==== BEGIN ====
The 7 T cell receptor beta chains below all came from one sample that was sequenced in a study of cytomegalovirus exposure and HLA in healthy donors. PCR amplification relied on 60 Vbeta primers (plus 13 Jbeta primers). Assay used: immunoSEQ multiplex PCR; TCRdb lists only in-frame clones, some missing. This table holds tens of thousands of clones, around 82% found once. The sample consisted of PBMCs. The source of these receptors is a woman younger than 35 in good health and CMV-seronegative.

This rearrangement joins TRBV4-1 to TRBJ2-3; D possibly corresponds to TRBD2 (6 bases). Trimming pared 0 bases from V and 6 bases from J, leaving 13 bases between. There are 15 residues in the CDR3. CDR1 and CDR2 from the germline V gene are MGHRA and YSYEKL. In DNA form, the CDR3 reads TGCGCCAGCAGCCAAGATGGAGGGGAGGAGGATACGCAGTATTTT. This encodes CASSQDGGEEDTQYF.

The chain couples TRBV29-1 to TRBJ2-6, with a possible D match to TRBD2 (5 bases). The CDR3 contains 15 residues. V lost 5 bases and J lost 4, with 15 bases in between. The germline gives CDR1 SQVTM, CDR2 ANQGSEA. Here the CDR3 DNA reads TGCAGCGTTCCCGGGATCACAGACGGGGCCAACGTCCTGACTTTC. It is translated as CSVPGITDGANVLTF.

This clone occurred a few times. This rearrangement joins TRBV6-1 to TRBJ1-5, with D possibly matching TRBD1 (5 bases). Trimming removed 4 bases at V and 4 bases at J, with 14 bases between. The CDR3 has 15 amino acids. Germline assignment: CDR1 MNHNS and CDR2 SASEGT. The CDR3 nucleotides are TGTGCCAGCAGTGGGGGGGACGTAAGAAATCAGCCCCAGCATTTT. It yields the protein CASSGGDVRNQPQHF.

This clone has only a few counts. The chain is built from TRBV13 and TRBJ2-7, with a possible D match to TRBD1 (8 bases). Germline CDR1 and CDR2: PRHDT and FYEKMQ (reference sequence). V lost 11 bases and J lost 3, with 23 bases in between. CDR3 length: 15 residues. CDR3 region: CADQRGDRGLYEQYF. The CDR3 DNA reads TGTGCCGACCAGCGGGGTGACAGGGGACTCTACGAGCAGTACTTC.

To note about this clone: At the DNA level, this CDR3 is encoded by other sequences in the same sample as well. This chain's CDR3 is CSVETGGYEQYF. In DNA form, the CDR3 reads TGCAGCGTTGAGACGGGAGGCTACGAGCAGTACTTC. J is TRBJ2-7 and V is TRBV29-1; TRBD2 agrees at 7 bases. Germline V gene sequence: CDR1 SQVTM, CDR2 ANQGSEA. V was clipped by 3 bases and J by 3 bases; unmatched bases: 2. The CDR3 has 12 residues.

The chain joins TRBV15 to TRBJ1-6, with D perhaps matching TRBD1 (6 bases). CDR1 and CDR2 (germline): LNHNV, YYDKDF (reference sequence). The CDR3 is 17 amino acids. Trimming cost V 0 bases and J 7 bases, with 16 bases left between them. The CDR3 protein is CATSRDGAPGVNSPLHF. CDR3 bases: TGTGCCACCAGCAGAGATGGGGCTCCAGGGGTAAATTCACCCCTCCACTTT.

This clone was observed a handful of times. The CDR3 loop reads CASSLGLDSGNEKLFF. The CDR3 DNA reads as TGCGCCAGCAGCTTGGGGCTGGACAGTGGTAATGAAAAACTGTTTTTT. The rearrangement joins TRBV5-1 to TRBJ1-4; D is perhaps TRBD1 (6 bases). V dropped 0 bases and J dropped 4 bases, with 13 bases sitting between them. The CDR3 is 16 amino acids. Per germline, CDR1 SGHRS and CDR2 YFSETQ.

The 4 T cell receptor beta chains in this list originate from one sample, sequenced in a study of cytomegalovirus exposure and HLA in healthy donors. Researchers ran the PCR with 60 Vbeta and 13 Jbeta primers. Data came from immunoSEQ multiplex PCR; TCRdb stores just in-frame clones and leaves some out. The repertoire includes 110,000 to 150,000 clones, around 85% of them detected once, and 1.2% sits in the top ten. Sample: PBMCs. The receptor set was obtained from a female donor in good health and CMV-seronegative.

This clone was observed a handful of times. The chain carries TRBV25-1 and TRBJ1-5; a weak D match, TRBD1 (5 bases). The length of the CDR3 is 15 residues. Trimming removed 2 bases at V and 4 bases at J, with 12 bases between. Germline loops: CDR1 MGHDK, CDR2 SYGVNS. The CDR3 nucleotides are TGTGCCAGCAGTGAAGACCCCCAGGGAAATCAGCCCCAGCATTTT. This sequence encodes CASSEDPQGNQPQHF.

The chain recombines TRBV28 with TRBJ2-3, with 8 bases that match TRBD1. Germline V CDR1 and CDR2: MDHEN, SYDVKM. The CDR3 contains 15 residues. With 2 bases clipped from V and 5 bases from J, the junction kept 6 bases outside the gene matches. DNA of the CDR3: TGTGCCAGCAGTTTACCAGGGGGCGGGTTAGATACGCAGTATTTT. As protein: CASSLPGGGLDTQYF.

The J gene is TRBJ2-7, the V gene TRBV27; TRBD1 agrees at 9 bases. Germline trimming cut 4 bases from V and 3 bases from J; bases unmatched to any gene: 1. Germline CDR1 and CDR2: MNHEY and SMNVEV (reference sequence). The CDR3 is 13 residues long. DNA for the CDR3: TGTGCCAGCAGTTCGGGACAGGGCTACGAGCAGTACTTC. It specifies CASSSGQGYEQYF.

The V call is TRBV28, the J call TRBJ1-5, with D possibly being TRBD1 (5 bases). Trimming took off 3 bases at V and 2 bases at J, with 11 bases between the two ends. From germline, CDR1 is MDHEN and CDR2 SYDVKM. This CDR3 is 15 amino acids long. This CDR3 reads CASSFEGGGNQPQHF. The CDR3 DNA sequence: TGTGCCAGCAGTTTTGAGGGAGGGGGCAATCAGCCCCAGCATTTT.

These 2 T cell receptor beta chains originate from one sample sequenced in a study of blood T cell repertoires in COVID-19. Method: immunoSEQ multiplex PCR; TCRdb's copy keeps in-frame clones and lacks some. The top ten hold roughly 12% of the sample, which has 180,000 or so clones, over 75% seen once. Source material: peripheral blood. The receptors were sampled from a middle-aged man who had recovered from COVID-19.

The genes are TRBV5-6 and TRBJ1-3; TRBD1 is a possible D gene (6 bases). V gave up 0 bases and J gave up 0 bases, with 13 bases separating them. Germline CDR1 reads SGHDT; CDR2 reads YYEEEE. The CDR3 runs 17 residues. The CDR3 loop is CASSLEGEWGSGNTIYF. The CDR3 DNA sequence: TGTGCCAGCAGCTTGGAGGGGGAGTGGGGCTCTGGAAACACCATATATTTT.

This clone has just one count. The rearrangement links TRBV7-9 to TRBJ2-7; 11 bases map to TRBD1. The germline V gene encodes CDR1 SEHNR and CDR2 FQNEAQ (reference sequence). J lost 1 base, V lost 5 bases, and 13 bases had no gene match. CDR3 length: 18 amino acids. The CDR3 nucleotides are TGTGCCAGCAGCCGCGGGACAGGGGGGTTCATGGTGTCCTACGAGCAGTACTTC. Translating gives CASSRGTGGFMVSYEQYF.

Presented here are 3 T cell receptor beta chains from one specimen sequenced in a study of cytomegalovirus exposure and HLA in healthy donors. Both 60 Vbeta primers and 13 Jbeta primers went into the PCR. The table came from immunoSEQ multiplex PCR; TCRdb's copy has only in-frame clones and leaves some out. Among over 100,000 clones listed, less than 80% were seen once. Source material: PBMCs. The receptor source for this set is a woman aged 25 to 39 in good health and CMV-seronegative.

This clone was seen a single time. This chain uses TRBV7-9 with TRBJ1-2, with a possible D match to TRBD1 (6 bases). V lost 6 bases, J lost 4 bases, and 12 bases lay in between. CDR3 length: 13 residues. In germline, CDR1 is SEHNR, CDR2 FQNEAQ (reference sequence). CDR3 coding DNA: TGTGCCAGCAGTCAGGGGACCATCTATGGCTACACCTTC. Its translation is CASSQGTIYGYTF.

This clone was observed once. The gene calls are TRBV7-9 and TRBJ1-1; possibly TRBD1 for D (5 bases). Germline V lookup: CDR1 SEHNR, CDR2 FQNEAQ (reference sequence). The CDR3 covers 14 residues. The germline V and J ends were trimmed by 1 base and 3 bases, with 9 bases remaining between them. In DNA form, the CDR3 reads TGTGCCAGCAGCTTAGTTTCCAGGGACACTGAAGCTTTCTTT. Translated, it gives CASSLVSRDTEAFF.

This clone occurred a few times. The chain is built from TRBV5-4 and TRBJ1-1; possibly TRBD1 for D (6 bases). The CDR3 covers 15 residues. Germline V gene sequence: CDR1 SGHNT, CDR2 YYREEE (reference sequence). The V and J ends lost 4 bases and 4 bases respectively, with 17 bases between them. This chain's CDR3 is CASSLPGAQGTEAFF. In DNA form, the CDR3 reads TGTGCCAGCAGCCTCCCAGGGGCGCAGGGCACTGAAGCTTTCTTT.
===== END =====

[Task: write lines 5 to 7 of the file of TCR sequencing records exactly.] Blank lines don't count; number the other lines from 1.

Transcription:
This clone has only a few counts. The chain is built from TRBV13 and TRBJ2-7, with a possible D match to TRBD1 (8 bases). Germline CDR1 and CDR2: PRHDT and FYEKMQ (reference sequence). V lost 11 bases and J lost 3, with 23 bases in between. CDR3 length: 15 residues. CDR3 region: CADQRGDRGLYEQYF. The CDR3 DNA reads TGTGCCGACCAGCGGGGTGACAGGGGACTCTACGAGCAGTACTTC.

To note about this clone: At the DNA level, this CDR3 is encoded by other sequences in the same sample as well. This chain's CDR3 is CSVETGGYEQYF. In DNA form, the CDR3 reads TGCAGCGTTGAGACGGGAGGCTACGAGCAGTACTTC. J is TRBJ2-7 and V is TRBV29-1; TRBD2 agrees at 7 bases. Germline V gene sequence: CDR1 SQVTM, CDR2 ANQGSEA. V was clipped by 3 bases and J by 3 bases; unmatched bases: 2. The CDR3 has 12 residues.

The chain joins TRBV15 to TRBJ1-6, with D perhaps matching TRBD1 (6 bases). CDR1 and CDR2 (germline): LNHNV, YYDKDF (reference sequence). The CDR3 is 17 amino acids. Trimming cost V 0 bases and J 7 bases, with 16 bases left between them. The CDR3 protein is CATSRDGAPGVNSPLHF. CDR3 bases: TGTGCCACCAGCAGAGATGGGGCTCCAGGGGTAAATTCACCCCTCCACTTT.